The Resistible Rise of the Ultranet
AARE Conference 2016 – Melbourne, Victoria
10 Pages Posted: 6 Dec 2016
Date Written: December 1, 2016
This paper examines the rise and fall of the Victorian (Australia) education department’s learning management system Ultranet. The Ultranet was conceived as a web-based portal that was designed to integrate and deliver on a range of policy objectives in the areas of student management, school networking and communication, and teaching and learning. Heavily promoted by the Victorian educational bureaucracy and the government, the Ultranet, which operated between 2010 and 2013, proved a costly failure and became the subject of an inquiry by Victoria’s anti-corruption commission. This paper looks beyond the inquiry’s focus on the conduct of senior departmental officials involved in Ultranet’s procurement to examine the policy, technological and pedagogical contexts that framed the project. We argue that the project had its roots in pre-digital educational policy settings of devolution and entrepreneurship, which supported a transformative agenda focused on digital information and communication technologies. While the Ultranet software had fatal design and usability flaws, we broaden the scope of analysis to argue that the project rested on problematic assumptions about the digital literacy and connectivity of parents and teachers, and the viability of a technology-based response to risk and privacy embodied in a ‘closed’ network, that compromised the venture from its inception.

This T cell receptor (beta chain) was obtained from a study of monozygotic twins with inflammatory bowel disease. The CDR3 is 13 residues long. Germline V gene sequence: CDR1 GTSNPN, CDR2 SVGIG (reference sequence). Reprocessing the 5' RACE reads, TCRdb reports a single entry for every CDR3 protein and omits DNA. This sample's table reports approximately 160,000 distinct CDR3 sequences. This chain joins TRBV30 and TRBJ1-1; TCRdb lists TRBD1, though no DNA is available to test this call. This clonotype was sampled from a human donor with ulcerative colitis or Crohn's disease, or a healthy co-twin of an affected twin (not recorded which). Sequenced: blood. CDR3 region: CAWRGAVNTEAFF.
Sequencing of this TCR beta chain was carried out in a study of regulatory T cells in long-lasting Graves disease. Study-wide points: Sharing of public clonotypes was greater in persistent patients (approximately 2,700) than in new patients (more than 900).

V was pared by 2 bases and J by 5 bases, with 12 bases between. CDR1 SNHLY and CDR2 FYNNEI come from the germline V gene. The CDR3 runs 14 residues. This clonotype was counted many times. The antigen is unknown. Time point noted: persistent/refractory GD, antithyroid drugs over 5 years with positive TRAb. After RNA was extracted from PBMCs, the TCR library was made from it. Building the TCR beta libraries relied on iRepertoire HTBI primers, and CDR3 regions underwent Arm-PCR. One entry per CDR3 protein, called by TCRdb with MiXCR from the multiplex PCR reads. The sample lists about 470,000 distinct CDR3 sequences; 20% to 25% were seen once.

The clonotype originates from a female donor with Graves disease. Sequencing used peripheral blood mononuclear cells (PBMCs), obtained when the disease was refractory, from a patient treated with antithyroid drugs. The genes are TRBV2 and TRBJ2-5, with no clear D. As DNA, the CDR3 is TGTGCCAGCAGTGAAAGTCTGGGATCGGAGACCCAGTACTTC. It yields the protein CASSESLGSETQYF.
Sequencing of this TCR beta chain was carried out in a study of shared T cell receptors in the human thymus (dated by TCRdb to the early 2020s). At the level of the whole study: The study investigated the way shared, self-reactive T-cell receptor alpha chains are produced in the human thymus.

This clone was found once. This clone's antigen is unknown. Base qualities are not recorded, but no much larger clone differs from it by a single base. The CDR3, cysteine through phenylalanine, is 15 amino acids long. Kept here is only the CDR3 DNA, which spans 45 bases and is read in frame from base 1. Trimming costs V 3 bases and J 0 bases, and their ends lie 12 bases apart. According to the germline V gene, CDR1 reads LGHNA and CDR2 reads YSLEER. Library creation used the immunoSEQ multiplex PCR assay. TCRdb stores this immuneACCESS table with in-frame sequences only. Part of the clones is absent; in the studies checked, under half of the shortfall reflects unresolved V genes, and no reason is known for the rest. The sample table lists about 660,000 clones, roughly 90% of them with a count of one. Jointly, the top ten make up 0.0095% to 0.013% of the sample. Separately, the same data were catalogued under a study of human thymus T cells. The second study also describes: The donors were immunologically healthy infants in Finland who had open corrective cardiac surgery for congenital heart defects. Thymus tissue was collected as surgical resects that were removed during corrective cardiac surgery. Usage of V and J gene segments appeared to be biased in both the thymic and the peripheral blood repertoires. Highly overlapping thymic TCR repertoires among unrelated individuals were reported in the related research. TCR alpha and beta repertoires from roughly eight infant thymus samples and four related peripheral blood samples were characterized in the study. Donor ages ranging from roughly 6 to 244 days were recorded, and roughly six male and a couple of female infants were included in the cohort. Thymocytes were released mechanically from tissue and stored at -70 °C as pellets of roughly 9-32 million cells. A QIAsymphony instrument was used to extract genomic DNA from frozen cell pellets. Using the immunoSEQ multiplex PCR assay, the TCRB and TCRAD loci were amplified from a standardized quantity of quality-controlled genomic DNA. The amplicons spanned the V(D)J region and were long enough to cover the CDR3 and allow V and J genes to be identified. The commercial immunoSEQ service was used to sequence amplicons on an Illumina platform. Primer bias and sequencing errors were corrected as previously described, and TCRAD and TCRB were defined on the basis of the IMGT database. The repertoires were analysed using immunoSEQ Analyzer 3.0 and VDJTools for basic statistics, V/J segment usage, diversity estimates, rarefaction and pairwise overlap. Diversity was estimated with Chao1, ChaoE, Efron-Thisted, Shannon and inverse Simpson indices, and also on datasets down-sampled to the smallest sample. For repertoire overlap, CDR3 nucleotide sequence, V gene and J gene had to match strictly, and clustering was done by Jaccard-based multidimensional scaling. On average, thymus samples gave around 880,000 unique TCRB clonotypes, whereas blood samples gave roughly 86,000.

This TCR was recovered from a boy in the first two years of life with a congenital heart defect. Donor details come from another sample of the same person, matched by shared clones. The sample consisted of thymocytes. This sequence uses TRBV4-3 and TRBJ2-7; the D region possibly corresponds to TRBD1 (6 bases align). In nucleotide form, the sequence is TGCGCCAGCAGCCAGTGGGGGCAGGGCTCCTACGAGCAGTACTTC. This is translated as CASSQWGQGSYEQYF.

Keywords: ICTs in education, education policy, Australia
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